Of course, lyric is not closed off from history. No art is. Nothing is. The real, historical world contains the moment’s monument, and Zagajewski’s world, both at the beginning of his life and after he emigrated to the United States, is mainly Poland. Even when he isn’t writing “about” Poland (and he often isn’t), the bleak tenor of its history inflects the poetry. In a god-awful century, Poland was arguably the European country that got the worst of things: the Nazis sited the core of their industrial extermination project there (the Final Solution itself an extension of centuries of pogroms), and then there was the fifty-year nightmare of Soviet empire, under which Poland was a vassal police state. Zagajewski, though, is less historically specific than Joseph Brodsky or Czeslaw Milosz, both fellow exiles and the latter the greatest Polish poet of the generation before his. He rarely mentions individual events. History is a background thrum for him, a kind of ambient music; as in Charles Simic’s work, it is a general shadow at the edge of all things, all the more terrifying for being amorphous. These passages are from, respectively, the beginning and end of “Postcards”:
It was All Saints’ Day
but we had nowhere to go.
Our dead don’t dwell in this country,
they pitch their tents in other dead men’s memories,
in the fruits of hawthorn and lead.
[. . .]
Our dead don’t live in this country—
they’ve been traveling for years.
The address they give on yellowed postcards
can’t be read, and the nations engraved
on the stamps have long since ceased to exist.
Having some context undeniably helps: knowing that Zagajewski is Polish and that he fled Poland in the early 1980s sharpens the paired images of wrecked nations and private mourning. But even without that information it is pretty easy to grasp the speaker’s fundamental mood and existential position, and these contribute more to a poem’s success or failure in affecting the reader than specific historical resonances do. We exist with him (or her) in a history without knowing the exact contours of it—poetry advances an oblique kind of knowledge, and here that knowledge is mortality.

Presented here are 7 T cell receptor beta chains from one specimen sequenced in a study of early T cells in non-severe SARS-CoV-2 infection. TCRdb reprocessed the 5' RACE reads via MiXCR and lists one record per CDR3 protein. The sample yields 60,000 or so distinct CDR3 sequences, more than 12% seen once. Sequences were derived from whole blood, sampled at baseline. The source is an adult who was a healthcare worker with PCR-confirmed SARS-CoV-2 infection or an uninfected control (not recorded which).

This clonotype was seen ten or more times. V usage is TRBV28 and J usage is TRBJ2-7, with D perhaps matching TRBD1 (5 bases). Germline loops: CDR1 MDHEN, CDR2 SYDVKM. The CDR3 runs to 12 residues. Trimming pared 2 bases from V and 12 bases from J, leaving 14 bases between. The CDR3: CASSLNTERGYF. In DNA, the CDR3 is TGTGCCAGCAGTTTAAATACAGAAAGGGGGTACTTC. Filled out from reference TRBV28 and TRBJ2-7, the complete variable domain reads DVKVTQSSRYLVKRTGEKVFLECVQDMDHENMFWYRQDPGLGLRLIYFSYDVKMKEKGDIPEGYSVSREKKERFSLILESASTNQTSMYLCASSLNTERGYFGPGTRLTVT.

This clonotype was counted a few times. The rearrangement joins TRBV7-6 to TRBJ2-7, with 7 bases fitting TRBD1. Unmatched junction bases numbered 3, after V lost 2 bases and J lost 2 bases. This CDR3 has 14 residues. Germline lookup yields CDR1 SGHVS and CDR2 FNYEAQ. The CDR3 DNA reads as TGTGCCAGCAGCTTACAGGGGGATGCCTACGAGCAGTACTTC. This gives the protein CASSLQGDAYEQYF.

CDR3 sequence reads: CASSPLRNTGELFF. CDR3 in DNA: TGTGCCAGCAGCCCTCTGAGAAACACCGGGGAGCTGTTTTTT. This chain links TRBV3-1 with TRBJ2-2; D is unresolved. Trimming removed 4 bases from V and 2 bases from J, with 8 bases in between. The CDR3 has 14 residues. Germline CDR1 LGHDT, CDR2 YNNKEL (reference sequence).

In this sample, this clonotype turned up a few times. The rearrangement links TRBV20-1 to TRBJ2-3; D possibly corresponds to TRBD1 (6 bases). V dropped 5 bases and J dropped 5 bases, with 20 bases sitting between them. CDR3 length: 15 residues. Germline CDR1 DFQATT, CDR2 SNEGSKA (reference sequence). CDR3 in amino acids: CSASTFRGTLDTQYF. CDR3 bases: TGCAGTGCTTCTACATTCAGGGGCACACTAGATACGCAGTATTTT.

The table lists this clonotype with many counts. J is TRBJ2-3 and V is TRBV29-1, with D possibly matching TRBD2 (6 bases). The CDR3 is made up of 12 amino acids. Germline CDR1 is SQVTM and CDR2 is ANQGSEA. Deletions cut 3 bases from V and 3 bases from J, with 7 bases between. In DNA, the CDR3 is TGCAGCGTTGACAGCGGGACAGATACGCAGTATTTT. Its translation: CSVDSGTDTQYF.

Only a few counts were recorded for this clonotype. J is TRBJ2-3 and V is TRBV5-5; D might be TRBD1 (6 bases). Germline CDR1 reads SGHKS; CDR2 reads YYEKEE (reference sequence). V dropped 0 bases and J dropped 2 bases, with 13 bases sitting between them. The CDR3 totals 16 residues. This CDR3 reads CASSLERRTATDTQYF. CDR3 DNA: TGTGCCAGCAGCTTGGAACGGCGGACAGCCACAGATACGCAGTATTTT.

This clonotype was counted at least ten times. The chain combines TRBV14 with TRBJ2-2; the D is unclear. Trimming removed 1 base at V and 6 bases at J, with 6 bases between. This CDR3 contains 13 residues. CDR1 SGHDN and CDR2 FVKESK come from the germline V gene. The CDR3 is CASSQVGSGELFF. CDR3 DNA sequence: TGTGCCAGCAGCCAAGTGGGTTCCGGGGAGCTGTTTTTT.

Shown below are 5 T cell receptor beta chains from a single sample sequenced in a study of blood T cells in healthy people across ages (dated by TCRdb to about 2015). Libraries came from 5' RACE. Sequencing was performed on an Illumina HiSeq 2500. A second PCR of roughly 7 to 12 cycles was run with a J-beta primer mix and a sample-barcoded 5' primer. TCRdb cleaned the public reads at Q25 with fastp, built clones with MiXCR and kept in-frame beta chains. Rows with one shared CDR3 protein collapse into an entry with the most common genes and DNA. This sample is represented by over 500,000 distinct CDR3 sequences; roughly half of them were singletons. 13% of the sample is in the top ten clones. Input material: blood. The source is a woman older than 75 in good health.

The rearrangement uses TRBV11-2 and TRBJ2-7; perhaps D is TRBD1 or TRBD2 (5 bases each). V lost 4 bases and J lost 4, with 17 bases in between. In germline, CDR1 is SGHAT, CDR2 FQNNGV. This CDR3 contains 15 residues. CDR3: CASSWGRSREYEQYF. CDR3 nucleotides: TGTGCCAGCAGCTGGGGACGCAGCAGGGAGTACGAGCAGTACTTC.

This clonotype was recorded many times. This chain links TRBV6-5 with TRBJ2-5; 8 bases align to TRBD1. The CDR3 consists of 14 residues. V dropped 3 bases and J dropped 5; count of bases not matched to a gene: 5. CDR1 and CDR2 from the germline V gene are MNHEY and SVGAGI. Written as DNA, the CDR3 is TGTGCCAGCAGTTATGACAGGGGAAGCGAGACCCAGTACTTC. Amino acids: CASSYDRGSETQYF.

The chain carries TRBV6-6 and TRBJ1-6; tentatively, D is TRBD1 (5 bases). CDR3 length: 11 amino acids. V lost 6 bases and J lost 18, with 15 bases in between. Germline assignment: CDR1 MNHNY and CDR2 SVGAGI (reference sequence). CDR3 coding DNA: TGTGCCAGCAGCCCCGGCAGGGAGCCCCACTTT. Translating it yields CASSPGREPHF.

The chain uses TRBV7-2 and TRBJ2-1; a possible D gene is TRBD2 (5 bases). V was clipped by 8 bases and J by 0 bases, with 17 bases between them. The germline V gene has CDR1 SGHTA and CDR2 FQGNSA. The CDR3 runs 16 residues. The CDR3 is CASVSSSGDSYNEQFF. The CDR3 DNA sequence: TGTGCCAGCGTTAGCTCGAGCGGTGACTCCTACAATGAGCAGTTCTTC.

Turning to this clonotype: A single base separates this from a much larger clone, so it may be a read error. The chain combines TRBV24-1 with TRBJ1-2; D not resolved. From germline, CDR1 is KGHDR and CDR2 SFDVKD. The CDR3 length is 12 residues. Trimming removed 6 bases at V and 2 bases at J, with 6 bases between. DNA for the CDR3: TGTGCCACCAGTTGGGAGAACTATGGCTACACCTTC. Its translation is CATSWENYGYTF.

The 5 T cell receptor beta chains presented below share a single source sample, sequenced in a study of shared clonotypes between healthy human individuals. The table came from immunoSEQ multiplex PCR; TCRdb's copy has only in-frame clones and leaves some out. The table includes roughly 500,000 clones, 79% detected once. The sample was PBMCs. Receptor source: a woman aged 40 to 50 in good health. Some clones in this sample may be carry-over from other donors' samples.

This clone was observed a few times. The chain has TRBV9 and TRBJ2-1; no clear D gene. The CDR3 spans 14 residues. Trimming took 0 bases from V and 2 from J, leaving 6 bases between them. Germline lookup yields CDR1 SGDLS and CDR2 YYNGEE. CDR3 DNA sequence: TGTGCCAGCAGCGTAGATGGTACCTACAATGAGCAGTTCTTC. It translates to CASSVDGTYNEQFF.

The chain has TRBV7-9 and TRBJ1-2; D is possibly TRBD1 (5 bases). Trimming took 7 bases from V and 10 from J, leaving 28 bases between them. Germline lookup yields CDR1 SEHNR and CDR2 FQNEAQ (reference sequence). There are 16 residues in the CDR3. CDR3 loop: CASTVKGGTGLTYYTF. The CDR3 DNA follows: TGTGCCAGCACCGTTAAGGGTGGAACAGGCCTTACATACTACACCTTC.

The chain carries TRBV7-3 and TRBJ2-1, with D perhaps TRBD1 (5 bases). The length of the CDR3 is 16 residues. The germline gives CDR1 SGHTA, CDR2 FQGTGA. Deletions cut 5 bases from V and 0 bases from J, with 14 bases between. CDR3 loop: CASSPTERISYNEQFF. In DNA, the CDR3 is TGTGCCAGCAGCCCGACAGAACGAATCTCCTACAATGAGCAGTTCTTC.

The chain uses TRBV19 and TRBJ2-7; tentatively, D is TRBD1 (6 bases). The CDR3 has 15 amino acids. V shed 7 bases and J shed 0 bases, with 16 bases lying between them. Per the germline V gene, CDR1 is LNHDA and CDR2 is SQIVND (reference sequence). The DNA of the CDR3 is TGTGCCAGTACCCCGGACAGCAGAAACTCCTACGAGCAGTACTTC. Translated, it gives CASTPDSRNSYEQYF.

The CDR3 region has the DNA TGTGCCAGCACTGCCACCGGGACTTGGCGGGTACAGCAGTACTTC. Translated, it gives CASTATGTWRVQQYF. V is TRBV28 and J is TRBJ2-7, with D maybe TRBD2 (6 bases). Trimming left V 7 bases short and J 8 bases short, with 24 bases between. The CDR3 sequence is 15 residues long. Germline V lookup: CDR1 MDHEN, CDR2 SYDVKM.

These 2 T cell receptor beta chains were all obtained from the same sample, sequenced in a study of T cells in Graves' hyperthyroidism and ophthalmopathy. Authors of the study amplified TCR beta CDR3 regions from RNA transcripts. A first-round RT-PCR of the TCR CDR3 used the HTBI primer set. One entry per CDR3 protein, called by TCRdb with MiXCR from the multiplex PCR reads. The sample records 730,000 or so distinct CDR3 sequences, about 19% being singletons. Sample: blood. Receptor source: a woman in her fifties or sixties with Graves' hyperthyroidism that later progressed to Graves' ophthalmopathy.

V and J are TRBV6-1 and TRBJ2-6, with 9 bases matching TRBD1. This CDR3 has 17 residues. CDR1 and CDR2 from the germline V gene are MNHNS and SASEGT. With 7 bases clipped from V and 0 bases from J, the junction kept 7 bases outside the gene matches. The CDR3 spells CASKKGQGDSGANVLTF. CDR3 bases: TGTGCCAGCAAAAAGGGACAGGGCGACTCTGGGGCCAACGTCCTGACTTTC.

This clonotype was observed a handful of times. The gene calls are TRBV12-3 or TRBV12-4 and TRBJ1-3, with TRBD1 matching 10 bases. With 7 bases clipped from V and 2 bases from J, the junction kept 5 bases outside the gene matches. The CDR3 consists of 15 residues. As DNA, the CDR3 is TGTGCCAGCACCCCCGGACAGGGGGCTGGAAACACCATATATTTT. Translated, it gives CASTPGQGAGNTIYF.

As Zagajewski has it, history as well as one’s own life are problems of attention. If your existence is an examined one like Socrates wanted, then you always struggle not to forget things and to become more fully aware of the present so as to retain at least some of it later on. Unsurprisingly, attention is a big aspect of poetic creation and the theme of a great many individual lyrics. Poems coalesce in unbidden moments of attention to the world—unbidden, but these moments of inspiration or transport or whatever (pick your term) have to be nurtured. A poet has to somehow remain in a state of openness and sensitivity, concentrating loosely until a poem’s beginnings come. Only then can he start hammering it into final shape. But as writers know, the trouble with concentration is that it often sputters out and frequently summons nothing of interest even when you do manage to hold onto it:
The room I work in is a camera obscura.
And what is my work—
flipping pages, patient meditation,
passivities not pleasing
to that judge with the greedy gaze.
I write as slowly as if I’ll live two hundred years.
I seek images that don’t exist,
and if they do they’re crumpled and concealed
like summer clothes in winter
when frost stings the mouth.
I dream of perfect concentration; if I found it
I’d surely stop breathing.
Not incidentally, this is addressed to another poet, Derek Walcott. Anyone who attempts any kind of creative endeavor—this goes for car detailing as much as, say, painting landscapes—takes a risk every day, because even the most productive work session has its bare stretches. And often one goes weeks without a productive moment. They suck, the droughts, but one has little choice but to be patient and try to keep limber. Many artists turn to to drink or drugs or Warholian self-parody (or, like Warhol, all three) out of impatience. Unsatisfied with the daily, often boring, frustrating practices which prepare the ground for occasions of real work (the hour at the desk, the piano scales, the volley drills), they exchange conscious attention for the vulgar exaltation of chemicals (please don’t be mad at me, Drugs) or the celebrity that sometimes comes with being too prolific. Just look at all the crap John Ashbery has written since his pre-mid-80s glory period.